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Digital Resources Exploration for the 2015 SDSL Boot Camp

Teen STEM Books

Bomb : the race to build--and steal--the world's most dangerous weapon / Steve Sheinkin; Jay Colvin; Roaring Brook Press.; R.R. Donnelley and Sons Company.
New York : Roaring Brook Press, 2012.
ISBN: 9781596434875
Invincible microbe : tuberculosis and the never-ending search for a cure / Jim Murphy and Alison Blank.
Boston : Clarion Books, 2012.
ISBN: 9780618535743

The mighty Mars rovers : the incredible adventures of Spirit and Opportunity / by Elizabeth Rusch.
Boston : Houghton Mifflin Books for Children, 2012.
ISBN: 9780547478814

Every bone tells a story : hominin discoveries, deductions, and debates / Jill Rubalcaba et. al.
Watertown, MA : Charlesbridge, 2010.
ISBN: 9781580891646

The book of potentially catastrophic science / by Sean Connolly.
New York, NY : Workman Pub., 2010.

ISBN: 9780761156871

Hot X : algebra exposed / Danica McKellar.
New York : Hudson Street Press, 2010.
ISBN: 9781594630705

Make It @ Your Library Blog

Make It @ Your Library is a joint effort between the 
American Library Association 
and There are lots of projects here, and you can find projects by age, subject, cost and more.

Take a look!

Digging Deeper: STEM for Teens

So you've seen the periodic table, and know how gravity works, and can name all the simple machines. (But really though, that's pretty impressive.) And you want something more. You want the science with a bang, the tech to make your life easier, the engineering to build something really cool, and the math to figure out just how much you need to make at your part-time job to afford those concert tickets. You want it practical, and you want it fun. 

STEM is designed to be just that - practical and fun. Once you've got the basics down, we encourage you to dig a little deeper. How can STEM solve the problems you see in the world? Maybe you want to build a better skateboard. Maybe you think a trash can that talks will encourage people to stop littering. Maybe you want to find out how to work for NASA. Maybe you just want to see how high you can get a bottle rocket to go. These resources are aimed at helping you do all those things.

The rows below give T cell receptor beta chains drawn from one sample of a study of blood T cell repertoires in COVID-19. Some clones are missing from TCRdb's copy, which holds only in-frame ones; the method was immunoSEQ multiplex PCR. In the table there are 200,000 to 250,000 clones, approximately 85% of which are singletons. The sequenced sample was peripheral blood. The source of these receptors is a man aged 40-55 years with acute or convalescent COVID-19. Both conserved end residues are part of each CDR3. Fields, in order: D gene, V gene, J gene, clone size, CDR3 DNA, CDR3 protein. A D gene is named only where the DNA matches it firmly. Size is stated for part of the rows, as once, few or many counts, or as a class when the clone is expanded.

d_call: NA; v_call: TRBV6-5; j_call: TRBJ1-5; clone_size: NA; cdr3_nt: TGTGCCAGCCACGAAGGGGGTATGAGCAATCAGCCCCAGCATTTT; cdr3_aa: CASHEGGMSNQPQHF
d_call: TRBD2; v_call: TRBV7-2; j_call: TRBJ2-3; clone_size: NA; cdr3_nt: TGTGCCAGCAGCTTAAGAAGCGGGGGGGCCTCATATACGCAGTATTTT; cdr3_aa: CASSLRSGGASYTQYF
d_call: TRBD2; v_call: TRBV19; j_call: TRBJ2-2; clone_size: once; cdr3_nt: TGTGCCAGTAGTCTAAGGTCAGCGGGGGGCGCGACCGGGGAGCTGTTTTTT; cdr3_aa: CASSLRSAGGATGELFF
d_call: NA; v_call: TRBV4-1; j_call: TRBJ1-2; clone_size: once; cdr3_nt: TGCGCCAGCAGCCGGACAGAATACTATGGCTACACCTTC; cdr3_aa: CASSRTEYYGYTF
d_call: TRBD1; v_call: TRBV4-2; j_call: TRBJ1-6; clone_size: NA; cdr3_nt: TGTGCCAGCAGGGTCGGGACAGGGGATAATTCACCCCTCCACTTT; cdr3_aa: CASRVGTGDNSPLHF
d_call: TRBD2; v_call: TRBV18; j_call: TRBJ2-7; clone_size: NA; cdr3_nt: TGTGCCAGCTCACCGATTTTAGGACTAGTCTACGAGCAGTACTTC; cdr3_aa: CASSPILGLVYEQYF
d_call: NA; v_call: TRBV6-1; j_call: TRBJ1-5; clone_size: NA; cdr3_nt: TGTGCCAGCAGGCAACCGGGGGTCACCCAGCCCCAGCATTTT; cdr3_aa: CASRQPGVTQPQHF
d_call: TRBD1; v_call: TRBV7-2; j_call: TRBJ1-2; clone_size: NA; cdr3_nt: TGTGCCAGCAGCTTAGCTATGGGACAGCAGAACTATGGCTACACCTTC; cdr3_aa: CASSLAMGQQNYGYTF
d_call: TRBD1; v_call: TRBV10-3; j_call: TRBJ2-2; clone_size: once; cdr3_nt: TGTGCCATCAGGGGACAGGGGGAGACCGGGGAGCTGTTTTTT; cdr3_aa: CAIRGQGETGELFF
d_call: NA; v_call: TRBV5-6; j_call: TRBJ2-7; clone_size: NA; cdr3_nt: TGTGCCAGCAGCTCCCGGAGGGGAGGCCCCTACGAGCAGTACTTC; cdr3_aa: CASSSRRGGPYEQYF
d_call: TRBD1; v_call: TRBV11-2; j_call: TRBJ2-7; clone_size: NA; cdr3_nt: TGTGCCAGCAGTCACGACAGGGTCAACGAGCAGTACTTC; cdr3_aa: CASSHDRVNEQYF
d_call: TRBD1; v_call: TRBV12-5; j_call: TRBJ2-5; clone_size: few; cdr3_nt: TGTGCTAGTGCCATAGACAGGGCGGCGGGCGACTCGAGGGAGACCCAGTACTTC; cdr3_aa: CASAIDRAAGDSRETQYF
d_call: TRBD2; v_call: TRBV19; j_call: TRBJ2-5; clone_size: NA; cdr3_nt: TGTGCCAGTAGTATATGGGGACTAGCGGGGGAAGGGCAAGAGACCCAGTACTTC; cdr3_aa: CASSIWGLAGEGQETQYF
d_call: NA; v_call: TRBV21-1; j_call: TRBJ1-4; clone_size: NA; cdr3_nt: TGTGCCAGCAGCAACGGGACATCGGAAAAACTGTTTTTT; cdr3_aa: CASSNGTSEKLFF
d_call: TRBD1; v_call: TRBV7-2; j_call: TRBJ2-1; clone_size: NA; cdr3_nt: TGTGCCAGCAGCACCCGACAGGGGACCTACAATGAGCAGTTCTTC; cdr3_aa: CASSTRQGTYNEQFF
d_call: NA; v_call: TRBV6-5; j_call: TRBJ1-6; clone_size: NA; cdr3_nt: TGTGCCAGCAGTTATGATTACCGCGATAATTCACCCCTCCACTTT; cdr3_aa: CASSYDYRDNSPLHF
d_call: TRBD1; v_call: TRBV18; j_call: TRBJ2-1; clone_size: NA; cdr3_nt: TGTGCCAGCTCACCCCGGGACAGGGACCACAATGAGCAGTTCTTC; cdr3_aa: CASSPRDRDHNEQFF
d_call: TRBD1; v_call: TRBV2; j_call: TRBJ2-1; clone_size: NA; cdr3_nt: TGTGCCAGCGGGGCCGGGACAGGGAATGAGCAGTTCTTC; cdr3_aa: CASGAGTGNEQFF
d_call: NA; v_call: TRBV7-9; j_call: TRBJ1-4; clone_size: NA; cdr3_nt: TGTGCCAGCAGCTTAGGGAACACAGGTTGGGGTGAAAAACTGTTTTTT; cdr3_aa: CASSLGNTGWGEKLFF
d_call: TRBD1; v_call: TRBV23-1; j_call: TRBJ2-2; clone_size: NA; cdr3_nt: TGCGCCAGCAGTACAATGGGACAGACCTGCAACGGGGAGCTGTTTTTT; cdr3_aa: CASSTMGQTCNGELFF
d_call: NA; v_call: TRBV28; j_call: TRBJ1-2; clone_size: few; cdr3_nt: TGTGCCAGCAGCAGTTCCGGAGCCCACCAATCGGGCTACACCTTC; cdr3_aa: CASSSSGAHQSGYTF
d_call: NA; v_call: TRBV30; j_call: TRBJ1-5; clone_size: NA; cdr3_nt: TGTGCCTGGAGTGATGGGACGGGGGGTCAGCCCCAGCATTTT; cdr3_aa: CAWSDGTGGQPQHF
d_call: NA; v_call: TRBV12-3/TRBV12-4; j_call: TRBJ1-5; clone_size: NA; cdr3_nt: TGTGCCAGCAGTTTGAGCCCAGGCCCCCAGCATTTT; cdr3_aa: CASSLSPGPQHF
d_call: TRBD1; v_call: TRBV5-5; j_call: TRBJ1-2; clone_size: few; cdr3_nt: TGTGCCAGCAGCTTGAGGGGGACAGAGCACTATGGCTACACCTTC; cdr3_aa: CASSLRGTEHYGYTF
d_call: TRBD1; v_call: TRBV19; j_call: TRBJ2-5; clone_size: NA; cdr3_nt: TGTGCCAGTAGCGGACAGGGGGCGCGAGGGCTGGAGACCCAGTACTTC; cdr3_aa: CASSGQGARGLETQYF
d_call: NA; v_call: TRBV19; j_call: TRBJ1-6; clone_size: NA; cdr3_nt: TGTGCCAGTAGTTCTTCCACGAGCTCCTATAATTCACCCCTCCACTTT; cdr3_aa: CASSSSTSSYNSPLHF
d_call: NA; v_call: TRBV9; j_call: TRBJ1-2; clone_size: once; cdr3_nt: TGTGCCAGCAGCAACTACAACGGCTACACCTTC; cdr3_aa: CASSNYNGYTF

Websites for Teen STEM and Making

  • NASA for Students
    This site goes over the history of space travel, what makes space travel possible, and ideas for the future of space exploration. Career information and current opportunities for students to connect with NASA are also here.
  • How Stuff Works
    Want to know how Mexican wrestling works? How about why your stomach growls? This website has the ins-and-outs of hundreds of little questions that ask how, exactly, does stuff work? Lots of room to explore on this one.
  • Bill Nye: The Science Guy
    Feeling a little nostalgic? If you remember Bill's "Consider the Following" segments, or even if you don't, they're a great way to brush up on science topics. Bill Nye also writes a blog about science topics that digs pretty deep, and has lots of hands-on activities for all ages.
  • Exploratorium
    A San Francisco-based museum, the Exploratorium is all about finding how STEM affects our daily lives. With online exhibits ranging from the science of skateboarding to a virtual dissection of a cow's eye, there's a lot to see here.
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